Concept of Place | National Geographic Society

"One of the oldest tenets of geography is the concept of place. As a result, place has numerous definitions, from the simple “a space or location with meaning” to the more complex “an area having unique physical and human characteristics interconnected with other places.” There are three key components of place: location, locale, and a sense of place. Location is the position of a particular point on the surface of the Earth. Locale is the physical setting for relationships between people, such as the South of France or the Smoky Mountains. Finally, a sense of place is the emotions someone attaches to an area based on their experiences. Place can be applied at any scale and does not necessarily have to be fixed in either time or space. Additionally, due to globalization, place can change over time as its physical setting and cultures are influenced by new ideas or technologies."


Local patterns that emerge through historical contingencies are a typical condition in the universe and, especially, on the planet Earth. Pattern of life depend on these local situations. As such, it is important to study place specificities, preserve them and design in reference to them.

Key Concepts and Issues

  • Need to account for the places of nonhumans
  • Need to decolonise and otherwise remove bias
  • Need to remove the bias towards the description/glorification of the past to consider how the concept of place fits the needs of the future

Place in Geography

Transition Design focuses on the need for ‘cosmopolitan localism’, (Manzini 2009; Sachs 1999) a lifestyle that is place-based and regional, yet global in its awareness and exchange of information and technology.

Tim Edensor

Place and Life

Biomes, Ecosystems, and Habitats | National Geographic Society


Niche is the role of a species in its environment including responses to resources, competitors, and predators.

  • As for the Habitat, biotic and abiotic factors define the niche.
  • However, a niche is the interactions of a population with these factors and its effects.
  • Niche is a part of the habitat. It describes what organisms do.
  • Niche depends on the flow of energy within an ecosystem.
  • If a niche is left vacant, it can then be filled by some other species. However, some organisms might create a unique niche for themselves, which reduces the competition for resources with other species.
  • However, it is also important for species to be able to adapt to changes in the ecosystem to protect themselves from extinction. For this reason, many species usually adapt or evolve to thrive under a wide range of environmental conditions.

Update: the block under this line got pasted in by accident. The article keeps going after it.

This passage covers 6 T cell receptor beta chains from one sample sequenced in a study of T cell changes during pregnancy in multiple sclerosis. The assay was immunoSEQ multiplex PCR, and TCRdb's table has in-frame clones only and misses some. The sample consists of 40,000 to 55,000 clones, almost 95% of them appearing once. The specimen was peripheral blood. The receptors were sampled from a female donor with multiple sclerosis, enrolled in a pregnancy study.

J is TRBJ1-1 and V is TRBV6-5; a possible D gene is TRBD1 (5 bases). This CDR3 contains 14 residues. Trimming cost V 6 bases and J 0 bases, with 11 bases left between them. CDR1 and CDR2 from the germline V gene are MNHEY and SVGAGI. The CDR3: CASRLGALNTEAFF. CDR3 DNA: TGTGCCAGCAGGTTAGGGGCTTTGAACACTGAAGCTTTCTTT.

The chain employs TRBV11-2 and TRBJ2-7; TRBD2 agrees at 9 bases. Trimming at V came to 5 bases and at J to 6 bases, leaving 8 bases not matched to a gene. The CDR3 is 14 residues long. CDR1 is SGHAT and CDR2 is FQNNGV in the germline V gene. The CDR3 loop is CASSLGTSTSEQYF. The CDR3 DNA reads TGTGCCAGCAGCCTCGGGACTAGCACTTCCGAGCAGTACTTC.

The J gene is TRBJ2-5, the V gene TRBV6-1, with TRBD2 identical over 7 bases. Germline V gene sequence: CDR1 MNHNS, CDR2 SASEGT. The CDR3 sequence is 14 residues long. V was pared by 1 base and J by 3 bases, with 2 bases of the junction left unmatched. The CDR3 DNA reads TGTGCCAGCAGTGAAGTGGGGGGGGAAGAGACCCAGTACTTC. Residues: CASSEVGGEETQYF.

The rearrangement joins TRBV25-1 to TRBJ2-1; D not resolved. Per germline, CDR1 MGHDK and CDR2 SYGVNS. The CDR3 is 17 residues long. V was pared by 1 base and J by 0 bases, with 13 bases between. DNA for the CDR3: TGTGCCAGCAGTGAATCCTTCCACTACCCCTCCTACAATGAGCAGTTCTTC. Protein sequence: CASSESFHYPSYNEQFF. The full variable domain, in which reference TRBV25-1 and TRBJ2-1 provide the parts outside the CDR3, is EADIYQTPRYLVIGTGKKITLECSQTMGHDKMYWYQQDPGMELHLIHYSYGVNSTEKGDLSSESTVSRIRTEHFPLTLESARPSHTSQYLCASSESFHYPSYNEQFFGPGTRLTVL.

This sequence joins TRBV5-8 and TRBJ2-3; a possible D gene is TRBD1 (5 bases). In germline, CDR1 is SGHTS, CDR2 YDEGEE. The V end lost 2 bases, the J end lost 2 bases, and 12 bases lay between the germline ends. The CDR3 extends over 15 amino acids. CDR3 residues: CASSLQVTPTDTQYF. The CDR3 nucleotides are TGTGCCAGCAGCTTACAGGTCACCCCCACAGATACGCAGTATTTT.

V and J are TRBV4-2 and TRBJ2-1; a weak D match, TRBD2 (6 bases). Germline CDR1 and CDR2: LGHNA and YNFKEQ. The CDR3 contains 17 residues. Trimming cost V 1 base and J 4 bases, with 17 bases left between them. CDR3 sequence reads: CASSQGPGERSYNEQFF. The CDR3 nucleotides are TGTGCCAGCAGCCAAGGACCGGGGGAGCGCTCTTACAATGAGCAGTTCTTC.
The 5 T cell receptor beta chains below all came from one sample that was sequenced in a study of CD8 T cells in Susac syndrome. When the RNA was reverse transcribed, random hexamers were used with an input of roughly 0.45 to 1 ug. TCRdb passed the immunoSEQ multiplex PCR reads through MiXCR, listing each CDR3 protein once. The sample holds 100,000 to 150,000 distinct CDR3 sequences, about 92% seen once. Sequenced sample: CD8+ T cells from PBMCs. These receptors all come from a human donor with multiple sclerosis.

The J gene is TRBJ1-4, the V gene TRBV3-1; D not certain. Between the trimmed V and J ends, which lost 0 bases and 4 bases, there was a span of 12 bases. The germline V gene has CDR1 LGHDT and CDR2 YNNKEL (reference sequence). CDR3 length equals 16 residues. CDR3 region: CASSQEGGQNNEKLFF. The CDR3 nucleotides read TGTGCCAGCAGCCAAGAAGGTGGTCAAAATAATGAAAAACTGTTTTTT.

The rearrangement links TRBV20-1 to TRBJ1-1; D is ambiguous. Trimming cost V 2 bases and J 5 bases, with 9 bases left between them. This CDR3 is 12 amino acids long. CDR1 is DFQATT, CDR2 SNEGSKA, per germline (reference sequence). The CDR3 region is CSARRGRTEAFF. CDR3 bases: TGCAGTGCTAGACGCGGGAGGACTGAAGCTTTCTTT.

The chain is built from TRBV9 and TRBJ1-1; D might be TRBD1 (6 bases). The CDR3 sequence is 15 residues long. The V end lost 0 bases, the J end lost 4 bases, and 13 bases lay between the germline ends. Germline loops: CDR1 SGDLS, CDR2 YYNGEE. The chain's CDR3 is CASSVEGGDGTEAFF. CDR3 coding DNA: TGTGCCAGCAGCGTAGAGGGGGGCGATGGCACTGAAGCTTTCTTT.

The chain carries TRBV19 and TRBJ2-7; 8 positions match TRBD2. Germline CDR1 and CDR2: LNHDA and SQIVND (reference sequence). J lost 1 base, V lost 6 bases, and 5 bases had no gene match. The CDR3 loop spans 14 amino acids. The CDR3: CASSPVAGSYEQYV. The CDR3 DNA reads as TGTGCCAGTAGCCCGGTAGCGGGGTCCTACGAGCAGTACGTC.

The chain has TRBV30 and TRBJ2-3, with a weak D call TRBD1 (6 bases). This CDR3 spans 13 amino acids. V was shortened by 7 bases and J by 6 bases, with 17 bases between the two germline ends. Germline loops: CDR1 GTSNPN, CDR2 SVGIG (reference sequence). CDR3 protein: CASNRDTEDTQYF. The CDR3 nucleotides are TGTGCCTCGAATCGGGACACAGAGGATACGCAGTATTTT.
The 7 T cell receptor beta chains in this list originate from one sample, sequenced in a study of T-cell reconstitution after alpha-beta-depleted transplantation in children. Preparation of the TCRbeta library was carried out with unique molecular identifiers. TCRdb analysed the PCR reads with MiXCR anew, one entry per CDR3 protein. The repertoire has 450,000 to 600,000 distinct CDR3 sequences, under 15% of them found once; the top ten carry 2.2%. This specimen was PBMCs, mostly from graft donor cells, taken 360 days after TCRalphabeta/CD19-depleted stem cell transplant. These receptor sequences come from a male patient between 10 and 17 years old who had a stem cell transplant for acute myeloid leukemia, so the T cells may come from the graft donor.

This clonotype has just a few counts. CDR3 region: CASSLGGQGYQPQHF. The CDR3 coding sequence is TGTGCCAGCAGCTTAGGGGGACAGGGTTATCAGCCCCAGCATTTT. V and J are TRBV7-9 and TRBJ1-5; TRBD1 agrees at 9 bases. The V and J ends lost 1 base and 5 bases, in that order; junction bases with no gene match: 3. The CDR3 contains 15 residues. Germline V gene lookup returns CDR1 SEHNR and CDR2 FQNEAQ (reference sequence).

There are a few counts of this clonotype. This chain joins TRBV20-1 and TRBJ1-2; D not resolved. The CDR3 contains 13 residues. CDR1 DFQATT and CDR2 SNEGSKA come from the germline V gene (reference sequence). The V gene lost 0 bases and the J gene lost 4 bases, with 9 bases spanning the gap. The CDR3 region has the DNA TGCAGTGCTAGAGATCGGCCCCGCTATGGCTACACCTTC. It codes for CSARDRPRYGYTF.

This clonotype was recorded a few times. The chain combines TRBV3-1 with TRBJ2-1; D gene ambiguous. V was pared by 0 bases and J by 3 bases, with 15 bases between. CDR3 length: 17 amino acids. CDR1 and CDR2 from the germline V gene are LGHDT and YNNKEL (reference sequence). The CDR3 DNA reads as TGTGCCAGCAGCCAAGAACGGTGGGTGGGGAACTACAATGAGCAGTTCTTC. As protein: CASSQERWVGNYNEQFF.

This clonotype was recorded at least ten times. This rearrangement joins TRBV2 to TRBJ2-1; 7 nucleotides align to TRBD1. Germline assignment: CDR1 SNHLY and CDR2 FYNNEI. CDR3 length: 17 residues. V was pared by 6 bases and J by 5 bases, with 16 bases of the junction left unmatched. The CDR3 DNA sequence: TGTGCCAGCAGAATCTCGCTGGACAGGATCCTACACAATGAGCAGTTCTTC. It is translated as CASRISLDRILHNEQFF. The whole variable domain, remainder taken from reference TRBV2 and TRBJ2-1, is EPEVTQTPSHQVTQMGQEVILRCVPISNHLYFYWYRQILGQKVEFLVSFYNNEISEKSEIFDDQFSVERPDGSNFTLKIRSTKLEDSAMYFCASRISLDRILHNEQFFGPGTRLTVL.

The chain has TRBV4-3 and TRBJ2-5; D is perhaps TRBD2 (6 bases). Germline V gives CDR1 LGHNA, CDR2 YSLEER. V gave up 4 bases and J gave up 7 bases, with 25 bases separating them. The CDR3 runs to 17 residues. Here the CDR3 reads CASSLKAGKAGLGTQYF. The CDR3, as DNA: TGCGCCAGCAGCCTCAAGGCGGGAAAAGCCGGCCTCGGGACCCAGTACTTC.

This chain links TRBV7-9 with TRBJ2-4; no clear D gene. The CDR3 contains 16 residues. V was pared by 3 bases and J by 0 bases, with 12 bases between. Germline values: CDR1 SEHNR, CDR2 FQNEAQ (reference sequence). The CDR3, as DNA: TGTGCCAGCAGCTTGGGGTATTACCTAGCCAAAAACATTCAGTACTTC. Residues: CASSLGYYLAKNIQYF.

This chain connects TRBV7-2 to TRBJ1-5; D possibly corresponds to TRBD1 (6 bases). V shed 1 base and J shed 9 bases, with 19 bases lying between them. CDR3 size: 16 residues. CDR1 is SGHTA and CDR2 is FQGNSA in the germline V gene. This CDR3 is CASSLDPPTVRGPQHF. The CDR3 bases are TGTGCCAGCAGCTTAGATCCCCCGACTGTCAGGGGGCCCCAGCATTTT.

• The type and number of variables that define an ecological niche vary from species to species, and the relative importance of these variables may also vary according to the geographical and biotic contexts.
  • The full range of biotic and abiotic factors utilized by species for survival form the fundamental niche, and the factors that limit the population like competition and predations are called limiting factors.
  • Based on the interactions of species with the physical and biological world, niches are of three types; spatial or habitat niche, trophic niche, and multidimensional niche.
  • The spatial or habitat niche is the physical area within the habitat that a species occupies.
  • Trophic niche is the trophic level occupied by the species in the food chain or ecological chain.
  • The multidimensional niche consists of the concept of fundamental niche and the limiting factors.

For a contrast with the notion of habitat, see: Habitat vs Niche- Definition, 14 Major Differences, Examples (

Trappes, Rose. “Defining the Niche for Niche Construction: Evolutionary and Ecological Niches.” Biology & Philosophy 36, no. 3 (2021): 31.

For a discussion, see:

Polechová, Jitka, and David Storch. “Ecological Niche.” In Encyclopedia of Ecology, edited by Brian Fath, 2nd ed., 72–80. 2008. Reprint, Oxford: Elsevier, 2019.

Cf. ecotope: the smallest spatial object or component of a geographical landscape so defined for measurement and statistical modelling.

On the brief introduction to the evolution of the ecological niche, see:

Losos, Jonathan B., ed. The Princeton Guide to Evolution. Princeton: Princeton University Press, 2014.

Sultan, Sonia E. Organism and Environment: Ecological Development, Niche Construction, and Adaption. New York: Oxford University Press, 2015.